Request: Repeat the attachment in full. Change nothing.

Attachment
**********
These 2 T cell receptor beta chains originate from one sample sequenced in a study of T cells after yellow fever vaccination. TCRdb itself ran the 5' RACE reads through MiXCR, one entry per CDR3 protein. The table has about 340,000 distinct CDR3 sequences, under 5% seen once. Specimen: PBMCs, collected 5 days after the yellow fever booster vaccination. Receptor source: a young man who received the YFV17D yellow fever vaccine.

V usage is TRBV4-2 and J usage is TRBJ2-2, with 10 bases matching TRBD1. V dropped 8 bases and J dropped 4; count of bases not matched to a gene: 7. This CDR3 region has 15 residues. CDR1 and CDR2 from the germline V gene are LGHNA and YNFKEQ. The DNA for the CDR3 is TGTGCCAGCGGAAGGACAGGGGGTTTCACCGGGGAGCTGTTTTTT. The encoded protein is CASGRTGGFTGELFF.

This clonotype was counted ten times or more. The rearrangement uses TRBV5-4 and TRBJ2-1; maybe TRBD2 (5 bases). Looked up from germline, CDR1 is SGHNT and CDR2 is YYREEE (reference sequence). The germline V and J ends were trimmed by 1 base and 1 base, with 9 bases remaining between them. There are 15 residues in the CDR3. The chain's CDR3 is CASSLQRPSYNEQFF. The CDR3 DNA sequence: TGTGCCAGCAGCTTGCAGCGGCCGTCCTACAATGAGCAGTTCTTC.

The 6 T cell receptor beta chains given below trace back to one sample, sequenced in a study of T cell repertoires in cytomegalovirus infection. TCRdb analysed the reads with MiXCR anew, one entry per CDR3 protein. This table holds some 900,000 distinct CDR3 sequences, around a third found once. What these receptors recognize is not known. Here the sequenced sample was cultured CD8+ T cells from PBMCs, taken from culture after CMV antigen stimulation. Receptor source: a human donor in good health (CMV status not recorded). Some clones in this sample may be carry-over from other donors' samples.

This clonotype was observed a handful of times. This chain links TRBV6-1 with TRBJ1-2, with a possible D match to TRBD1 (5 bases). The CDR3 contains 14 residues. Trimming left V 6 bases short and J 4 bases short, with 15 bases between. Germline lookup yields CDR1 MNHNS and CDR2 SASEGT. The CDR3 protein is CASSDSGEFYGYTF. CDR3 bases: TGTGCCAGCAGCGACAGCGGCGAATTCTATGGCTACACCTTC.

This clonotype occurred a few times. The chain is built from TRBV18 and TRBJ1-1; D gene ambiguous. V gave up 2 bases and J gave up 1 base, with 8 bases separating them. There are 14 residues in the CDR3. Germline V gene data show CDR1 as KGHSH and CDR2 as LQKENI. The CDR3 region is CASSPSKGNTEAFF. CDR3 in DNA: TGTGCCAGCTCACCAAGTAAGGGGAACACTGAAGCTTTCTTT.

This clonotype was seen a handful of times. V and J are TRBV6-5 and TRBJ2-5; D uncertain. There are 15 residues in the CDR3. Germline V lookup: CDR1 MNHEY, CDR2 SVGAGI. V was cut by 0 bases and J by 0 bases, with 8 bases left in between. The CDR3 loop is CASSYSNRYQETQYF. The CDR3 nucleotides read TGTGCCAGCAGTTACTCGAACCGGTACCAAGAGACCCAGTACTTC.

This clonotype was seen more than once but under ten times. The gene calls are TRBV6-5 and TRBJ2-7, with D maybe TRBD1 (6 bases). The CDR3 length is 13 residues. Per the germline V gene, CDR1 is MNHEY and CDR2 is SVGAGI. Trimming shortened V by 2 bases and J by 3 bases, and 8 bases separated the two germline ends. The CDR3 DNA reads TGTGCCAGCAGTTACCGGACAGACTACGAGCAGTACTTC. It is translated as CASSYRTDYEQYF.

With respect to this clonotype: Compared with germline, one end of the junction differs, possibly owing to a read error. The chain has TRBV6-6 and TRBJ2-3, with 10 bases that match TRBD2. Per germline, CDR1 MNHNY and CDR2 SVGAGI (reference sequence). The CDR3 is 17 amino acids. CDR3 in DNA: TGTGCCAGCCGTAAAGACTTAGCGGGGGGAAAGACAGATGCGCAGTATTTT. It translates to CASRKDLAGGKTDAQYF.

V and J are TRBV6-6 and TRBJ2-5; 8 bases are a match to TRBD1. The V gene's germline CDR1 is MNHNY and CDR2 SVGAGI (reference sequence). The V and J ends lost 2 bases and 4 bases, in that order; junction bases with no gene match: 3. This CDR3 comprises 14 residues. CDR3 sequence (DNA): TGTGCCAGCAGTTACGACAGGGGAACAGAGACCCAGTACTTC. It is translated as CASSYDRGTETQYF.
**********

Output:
These 2 T cell receptor beta chains originate from one sample sequenced in a study of T cells after yellow fever vaccination. TCRdb itself ran the 5' RACE reads through MiXCR, one entry per CDR3 protein. The table has about 340,000 distinct CDR3 sequences, under 5% seen once. Specimen: PBMCs, collected 5 days after the yellow fever booster vaccination. Receptor source: a young man who received the YFV17D yellow fever vaccine.

V usage is TRBV4-2 and J usage is TRBJ2-2, with 10 bases matching TRBD1. V dropped 8 bases and J dropped 4; count of bases not matched to a gene: 7. This CDR3 region has 15 residues. CDR1 and CDR2 from the germline V gene are LGHNA and YNFKEQ. The DNA for the CDR3 is TGTGCCAGCGGAAGGACAGGGGGTTTCACCGGGGAGCTGTTTTTT. The encoded protein is CASGRTGGFTGELFF.

This clonotype was counted ten times or more. The rearrangement uses TRBV5-4 and TRBJ2-1; maybe TRBD2 (5 bases). Looked up from germline, CDR1 is SGHNT and CDR2 is YYREEE (reference sequence). The germline V and J ends were trimmed by 1 base and 1 base, with 9 bases remaining between them. There are 15 residues in the CDR3. The chain's CDR3 is CASSLQRPSYNEQFF. The CDR3 DNA sequence: TGTGCCAGCAGCTTGCAGCGGCCGTCCTACAATGAGCAGTTCTTC.

The 6 T cell receptor beta chains given below trace back to one sample, sequenced in a study of T cell repertoires in cytomegalovirus infection. TCRdb analysed the reads with MiXCR anew, one entry per CDR3 protein. This table holds some 900,000 distinct CDR3 sequences, around a third found once. What these receptors recognize is not known. Here the sequenced sample was cultured CD8+ T cells from PBMCs, taken from culture after CMV antigen stimulation. Receptor source: a human donor in good health (CMV status not recorded). Some clones in this sample may be carry-over from other donors' samples.

This clonotype was observed a handful of times. This chain links TRBV6-1 with TRBJ1-2, with a possible D match to TRBD1 (5 bases). The CDR3 contains 14 residues. Trimming left V 6 bases short and J 4 bases short, with 15 bases between. Germline lookup yields CDR1 MNHNS and CDR2 SASEGT. The CDR3 protein is CASSDSGEFYGYTF. CDR3 bases: TGTGCCAGCAGCGACAGCGGCGAATTCTATGGCTACACCTTC.

This clonotype occurred a few times. The chain is built from TRBV18 and TRBJ1-1; D gene ambiguous. V gave up 2 bases and J gave up 1 base, with 8 bases separating them. There are 14 residues in the CDR3. Germline V gene data show CDR1 as KGHSH and CDR2 as LQKENI. The CDR3 region is CASSPSKGNTEAFF. CDR3 in DNA: TGTGCCAGCTCACCAAGTAAGGGGAACACTGAAGCTTTCTTT.

This clonotype was seen a handful of times. V and J are TRBV6-5 and TRBJ2-5; D uncertain. There are 15 residues in the CDR3. Germline V lookup: CDR1 MNHEY, CDR2 SVGAGI. V was cut by 0 bases and J by 0 bases, with 8 bases left in between. The CDR3 loop is CASSYSNRYQETQYF. The CDR3 nucleotides read TGTGCCAGCAGTTACTCGAACCGGTACCAAGAGACCCAGTACTTC.

This clonotype was seen more than once but under ten times. The gene calls are TRBV6-5 and TRBJ2-7, with D maybe TRBD1 (6 bases). The CDR3 length is 13 residues. Per the germline V gene, CDR1 is MNHEY and CDR2 is SVGAGI. Trimming shortened V by 2 bases and J by 3 bases, and 8 bases separated the two germline ends. The CDR3 DNA reads TGTGCCAGCAGTTACCGGACAGACTACGAGCAGTACTTC. It is translated as CASSYRTDYEQYF.

With respect to this clonotype: Compared with germline, one end of the junction differs, possibly owing to a read error. The chain has TRBV6-6 and TRBJ2-3, with 10 bases that match TRBD2. Per germline, CDR1 MNHNY and CDR2 SVGAGI (reference sequence). The CDR3 is 17 amino acids. CDR3 in DNA: TGTGCCAGCCGTAAAGACTTAGCGGGGGGAAAGACAGATGCGCAGTATTTT. It translates to CASRKDLAGGKTDAQYF.

V and J are TRBV6-6 and TRBJ2-5; 8 bases are a match to TRBD1. The V gene's germline CDR1 is MNHNY and CDR2 SVGAGI (reference sequence). The V and J ends lost 2 bases and 4 bases, in that order; junction bases with no gene match: 3. This CDR3 comprises 14 residues. CDR3 sequence (DNA): TGTGCCAGCAGTTACGACAGGGGAACAGAGACCCAGTACTTC. It is translated as CASSYDRGTETQYF.